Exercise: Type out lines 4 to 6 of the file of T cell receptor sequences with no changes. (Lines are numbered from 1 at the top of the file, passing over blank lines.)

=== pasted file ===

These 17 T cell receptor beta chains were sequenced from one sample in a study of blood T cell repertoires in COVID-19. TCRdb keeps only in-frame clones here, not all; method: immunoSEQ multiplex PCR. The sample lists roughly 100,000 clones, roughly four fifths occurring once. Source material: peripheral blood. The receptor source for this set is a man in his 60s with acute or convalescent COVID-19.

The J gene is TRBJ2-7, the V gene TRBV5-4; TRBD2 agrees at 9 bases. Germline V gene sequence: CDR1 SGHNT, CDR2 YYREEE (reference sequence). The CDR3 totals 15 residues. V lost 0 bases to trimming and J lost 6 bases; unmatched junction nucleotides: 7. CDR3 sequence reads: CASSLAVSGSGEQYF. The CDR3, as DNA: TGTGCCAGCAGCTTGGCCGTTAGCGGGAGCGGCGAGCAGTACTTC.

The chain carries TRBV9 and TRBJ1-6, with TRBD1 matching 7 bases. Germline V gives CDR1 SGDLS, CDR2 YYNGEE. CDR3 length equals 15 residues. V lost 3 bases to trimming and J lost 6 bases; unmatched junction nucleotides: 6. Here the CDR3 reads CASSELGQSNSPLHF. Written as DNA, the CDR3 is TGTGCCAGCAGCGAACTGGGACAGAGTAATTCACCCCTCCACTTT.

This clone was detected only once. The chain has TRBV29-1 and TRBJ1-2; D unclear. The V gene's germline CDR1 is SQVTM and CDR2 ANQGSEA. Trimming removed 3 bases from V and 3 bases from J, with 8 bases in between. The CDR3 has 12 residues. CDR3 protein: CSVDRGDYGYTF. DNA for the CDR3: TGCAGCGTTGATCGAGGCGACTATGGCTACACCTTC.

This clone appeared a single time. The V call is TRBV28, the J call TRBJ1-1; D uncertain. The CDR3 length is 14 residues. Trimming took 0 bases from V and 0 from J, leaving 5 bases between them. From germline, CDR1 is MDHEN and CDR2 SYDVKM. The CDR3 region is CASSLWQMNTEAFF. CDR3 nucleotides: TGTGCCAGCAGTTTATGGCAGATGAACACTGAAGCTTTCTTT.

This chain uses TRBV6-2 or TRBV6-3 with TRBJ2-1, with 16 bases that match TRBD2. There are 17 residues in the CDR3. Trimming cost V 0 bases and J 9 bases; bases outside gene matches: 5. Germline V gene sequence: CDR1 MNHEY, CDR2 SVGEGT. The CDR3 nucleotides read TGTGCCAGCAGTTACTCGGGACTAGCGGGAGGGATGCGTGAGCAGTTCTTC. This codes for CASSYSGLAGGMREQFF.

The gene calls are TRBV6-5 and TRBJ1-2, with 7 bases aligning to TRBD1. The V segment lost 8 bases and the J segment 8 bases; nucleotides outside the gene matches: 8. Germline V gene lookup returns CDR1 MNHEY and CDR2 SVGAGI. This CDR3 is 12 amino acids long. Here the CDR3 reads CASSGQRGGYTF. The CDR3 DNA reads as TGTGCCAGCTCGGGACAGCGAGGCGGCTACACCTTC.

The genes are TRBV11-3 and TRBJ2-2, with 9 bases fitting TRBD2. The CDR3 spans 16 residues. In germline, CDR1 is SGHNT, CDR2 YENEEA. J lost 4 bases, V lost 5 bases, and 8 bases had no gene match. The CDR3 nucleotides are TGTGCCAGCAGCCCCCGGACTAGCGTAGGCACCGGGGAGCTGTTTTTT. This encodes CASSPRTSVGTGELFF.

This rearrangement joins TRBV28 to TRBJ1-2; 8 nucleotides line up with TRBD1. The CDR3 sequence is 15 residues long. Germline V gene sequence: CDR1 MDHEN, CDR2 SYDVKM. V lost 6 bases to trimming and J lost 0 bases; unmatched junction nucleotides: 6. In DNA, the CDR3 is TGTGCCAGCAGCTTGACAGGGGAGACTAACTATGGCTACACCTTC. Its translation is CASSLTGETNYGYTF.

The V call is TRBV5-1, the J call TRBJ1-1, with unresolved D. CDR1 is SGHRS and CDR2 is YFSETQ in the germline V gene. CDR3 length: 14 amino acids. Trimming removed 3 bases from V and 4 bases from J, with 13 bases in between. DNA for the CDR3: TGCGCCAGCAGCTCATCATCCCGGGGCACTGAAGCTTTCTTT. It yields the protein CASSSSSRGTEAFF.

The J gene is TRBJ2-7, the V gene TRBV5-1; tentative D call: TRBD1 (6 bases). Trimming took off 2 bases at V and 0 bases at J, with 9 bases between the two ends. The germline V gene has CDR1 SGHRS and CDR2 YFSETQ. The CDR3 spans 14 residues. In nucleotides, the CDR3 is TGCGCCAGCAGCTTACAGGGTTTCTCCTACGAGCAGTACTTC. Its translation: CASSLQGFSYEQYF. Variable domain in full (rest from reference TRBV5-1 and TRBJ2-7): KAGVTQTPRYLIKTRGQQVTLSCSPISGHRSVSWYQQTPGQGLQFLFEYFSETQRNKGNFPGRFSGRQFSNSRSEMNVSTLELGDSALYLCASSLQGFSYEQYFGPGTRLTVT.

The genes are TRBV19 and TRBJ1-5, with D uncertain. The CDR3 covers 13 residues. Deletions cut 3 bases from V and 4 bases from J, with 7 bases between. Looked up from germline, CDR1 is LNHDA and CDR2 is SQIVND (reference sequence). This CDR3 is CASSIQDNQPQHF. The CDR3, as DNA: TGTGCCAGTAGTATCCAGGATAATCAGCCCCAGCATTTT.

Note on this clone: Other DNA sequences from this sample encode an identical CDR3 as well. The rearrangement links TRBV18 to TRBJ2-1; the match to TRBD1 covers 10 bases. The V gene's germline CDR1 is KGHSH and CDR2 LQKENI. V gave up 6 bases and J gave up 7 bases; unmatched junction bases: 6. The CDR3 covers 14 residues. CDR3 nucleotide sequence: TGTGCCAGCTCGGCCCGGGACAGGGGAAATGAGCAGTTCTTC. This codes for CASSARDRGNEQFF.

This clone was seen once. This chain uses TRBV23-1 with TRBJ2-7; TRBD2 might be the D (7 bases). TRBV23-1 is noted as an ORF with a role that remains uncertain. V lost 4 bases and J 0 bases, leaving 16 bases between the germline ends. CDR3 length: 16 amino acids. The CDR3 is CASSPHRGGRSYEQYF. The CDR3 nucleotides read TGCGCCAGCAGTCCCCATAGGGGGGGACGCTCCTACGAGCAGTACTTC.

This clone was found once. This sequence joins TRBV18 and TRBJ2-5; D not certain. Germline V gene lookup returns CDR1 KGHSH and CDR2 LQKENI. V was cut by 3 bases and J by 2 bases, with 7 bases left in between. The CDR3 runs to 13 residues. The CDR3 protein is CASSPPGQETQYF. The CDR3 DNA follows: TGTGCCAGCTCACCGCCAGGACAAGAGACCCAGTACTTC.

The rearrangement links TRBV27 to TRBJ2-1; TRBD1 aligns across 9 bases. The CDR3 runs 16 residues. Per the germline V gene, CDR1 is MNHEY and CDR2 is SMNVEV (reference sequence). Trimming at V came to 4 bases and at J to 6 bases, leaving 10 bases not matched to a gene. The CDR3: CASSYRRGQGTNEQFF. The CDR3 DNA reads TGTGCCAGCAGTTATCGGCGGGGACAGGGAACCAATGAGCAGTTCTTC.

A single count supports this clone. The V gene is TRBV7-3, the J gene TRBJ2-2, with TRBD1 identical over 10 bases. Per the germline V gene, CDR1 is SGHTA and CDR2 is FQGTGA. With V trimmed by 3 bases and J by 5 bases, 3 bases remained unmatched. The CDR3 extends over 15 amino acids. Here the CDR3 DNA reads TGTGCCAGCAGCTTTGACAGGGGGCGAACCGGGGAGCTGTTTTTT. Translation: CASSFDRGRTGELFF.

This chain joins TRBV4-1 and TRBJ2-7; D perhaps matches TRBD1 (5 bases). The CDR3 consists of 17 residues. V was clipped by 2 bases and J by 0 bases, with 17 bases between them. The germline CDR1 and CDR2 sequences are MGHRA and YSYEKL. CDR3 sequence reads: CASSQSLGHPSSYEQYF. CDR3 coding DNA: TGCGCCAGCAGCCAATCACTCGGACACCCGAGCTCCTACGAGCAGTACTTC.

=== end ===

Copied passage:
This clone was detected only once. The chain has TRBV29-1 and TRBJ1-2; D unclear. The V gene's germline CDR1 is SQVTM and CDR2 ANQGSEA. Trimming removed 3 bases from V and 3 bases from J, with 8 bases in between. The CDR3 has 12 residues. CDR3 protein: CSVDRGDYGYTF. DNA for the CDR3: TGCAGCGTTGATCGAGGCGACTATGGCTACACCTTC.

This clone appeared a single time. The V call is TRBV28, the J call TRBJ1-1; D uncertain. The CDR3 length is 14 residues. Trimming took 0 bases from V and 0 from J, leaving 5 bases between them. From germline, CDR1 is MDHEN and CDR2 SYDVKM. The CDR3 region is CASSLWQMNTEAFF. CDR3 nucleotides: TGTGCCAGCAGTTTATGGCAGATGAACACTGAAGCTTTCTTT.

This chain uses TRBV6-2 or TRBV6-3 with TRBJ2-1, with 16 bases that match TRBD2. There are 17 residues in the CDR3. Trimming cost V 0 bases and J 9 bases; bases outside gene matches: 5. Germline V gene sequence: CDR1 MNHEY, CDR2 SVGEGT. The CDR3 nucleotides read TGTGCCAGCAGTTACTCGGGACTAGCGGGAGGGATGCGTGAGCAGTTCTTC. This codes for CASSYSGLAGGMREQFF.